5 Tips for teaching virtually during your first year
I’m sorry to say, if you are looking at your first year of teaching you are in for a double whammy. The first year of teaching is notoriously the most difficult year. Add to that the shift to socially distanced learning or teaching virtually due to the COVID19 pandemic and you’re in for an extra challenge. BUT YOU CAN DO THIS!
This post will focus on those new teachers who have been hired in a district that will be beginning the year teaching virtually.
You will not be alone. You will have mentors and colleagues that help you every step of the way and, remember, teaching virtually is new to all of us; if you’re just out of college you’re probably more digitally savvy that many of the veteran teachers at your school.
Before you read further, you might want to check out some of the following posts:
You are staring down your first year of teaching and you find out that your first nine weeks/semester you will be teaching virtually. What should you do?
1. Learn the digital platform early
Different schools use different digital platforms. My district uses Schoology. Others use Blackboard, Canvas, Google Classroom, Edmodo, and so many others. If your school district has gone digital that means your new teacher orientation will likely be digital as well. You will be signed up for online sessions to introduce you to all those things that new teachers normally get during “new teacher week.”
When you have your session on the district’s digital platform PAY CLOSE ATTENTION! This is going to be your lifeline for the next several months. You are going to need to know how to use it backwards and forwards. Sign on to the platform. Practice making assignments, posting lessons, uploading slide shows, scoring assignments, recording lessons, posting discussions, etc.
The more familiar you are with the platform, the better off you will be.
Once you’re comfortable in it, start to personalize the pages you’ll be using with your classes. Some programs will let you upload a picture or unique thumbnail to make your class stand out from others. Some will let you make an “about me” page where you can share information about yourself with students and parents. Upload a picture of yourself with your dog, or spouse, or whomever or whatever is important to you. Making connections is going to be more difficult and more important than ever this year.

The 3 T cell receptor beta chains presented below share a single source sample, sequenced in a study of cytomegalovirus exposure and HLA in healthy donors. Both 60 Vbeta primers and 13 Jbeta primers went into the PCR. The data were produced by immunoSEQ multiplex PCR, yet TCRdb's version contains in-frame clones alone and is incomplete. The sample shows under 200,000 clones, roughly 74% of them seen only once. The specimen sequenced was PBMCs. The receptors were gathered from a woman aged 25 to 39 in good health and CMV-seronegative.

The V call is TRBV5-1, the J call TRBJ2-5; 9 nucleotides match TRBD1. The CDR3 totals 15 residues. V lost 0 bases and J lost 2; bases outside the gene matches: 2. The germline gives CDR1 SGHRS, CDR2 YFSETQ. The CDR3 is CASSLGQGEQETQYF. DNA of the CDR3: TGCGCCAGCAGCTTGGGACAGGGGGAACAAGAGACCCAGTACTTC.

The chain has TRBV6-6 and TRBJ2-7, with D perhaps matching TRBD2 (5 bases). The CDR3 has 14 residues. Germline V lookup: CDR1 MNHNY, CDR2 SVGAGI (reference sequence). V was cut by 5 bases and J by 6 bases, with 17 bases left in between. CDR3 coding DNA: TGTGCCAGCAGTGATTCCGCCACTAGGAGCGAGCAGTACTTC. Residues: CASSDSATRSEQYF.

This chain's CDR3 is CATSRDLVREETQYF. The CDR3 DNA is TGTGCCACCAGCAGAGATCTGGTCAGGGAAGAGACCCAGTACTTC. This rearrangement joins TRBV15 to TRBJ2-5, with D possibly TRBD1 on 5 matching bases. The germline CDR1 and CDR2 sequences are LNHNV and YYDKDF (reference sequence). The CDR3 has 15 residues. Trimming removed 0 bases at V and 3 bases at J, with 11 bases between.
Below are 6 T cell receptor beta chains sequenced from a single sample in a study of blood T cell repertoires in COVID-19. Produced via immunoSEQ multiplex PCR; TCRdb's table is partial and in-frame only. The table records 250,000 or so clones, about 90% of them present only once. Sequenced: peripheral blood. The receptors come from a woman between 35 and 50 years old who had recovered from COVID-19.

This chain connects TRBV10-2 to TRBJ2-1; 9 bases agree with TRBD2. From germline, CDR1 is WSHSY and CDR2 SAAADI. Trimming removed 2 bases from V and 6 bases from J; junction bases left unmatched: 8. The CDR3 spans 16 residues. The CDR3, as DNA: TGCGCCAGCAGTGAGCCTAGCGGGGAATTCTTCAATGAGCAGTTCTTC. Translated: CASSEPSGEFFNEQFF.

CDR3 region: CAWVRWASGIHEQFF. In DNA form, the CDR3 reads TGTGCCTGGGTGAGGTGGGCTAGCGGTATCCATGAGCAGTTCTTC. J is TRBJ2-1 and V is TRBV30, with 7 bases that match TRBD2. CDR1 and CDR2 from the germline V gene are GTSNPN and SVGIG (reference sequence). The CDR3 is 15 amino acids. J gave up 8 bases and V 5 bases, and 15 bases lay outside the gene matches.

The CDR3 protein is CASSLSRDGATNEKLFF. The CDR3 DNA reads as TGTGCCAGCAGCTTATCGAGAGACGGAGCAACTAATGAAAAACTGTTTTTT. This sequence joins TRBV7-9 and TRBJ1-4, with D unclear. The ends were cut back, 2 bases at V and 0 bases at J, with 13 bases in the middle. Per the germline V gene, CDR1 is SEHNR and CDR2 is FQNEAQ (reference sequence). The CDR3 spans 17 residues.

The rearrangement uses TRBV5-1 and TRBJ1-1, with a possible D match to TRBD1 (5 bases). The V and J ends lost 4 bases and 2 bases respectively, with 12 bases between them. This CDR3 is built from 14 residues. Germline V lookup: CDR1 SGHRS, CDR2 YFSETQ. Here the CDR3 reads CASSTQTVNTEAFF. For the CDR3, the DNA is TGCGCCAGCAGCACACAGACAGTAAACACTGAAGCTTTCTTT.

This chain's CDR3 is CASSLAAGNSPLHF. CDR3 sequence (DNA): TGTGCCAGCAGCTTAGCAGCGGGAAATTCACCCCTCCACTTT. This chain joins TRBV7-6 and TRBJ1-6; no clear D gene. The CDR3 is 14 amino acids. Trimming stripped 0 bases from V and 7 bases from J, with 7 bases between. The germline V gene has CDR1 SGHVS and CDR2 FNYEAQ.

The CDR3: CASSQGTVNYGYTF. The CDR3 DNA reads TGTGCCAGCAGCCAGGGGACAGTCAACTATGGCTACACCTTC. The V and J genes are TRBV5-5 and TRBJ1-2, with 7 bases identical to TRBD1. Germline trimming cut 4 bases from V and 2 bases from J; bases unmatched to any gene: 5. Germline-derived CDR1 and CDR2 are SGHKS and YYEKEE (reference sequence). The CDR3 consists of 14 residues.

2. Be a team player
It is likely you’ll be joining a team of teachers who worked together during the spring shut down. That may be a team of grade level teachers or content teachers like (English 10, or World History). There are very few instances in which you won’t have a team to work with, but it is possible; for instance, if you are the only music teacher in your school, or the only AP Spanish teacher. Even in those cases, there should be others in the district who have the same content as you. Connect with these people.
Understand that the team you are joining was in crisis mode at the end of the last school year. They are likely bringing knowledge and experience as well as concerns and questions. They will have plans from previous years that can be transitioned to a digital platform and they will also need fresh ideas from you on how to engage students with new technology. Offer to contribute based on your strengths
3. Find a comfortable and quiet space to teach virtually
This is easier said than done for those of us with children. As you could see in the picture adjoining the first tip, I have a six-year-old and a four-year-old. Finding a quiet place to work can be a huge challenge. My colleagues and students got to know my children well, especially my son because he loves to make appearances in zoom meetings.
Having said that, I’m incredibly lucky. I have family in town that helps me by watching the kids for a few hours a day so I can score essays, post assignments, and hold zoom meetings. Many of you will likely find yourselves at home with your own children all day.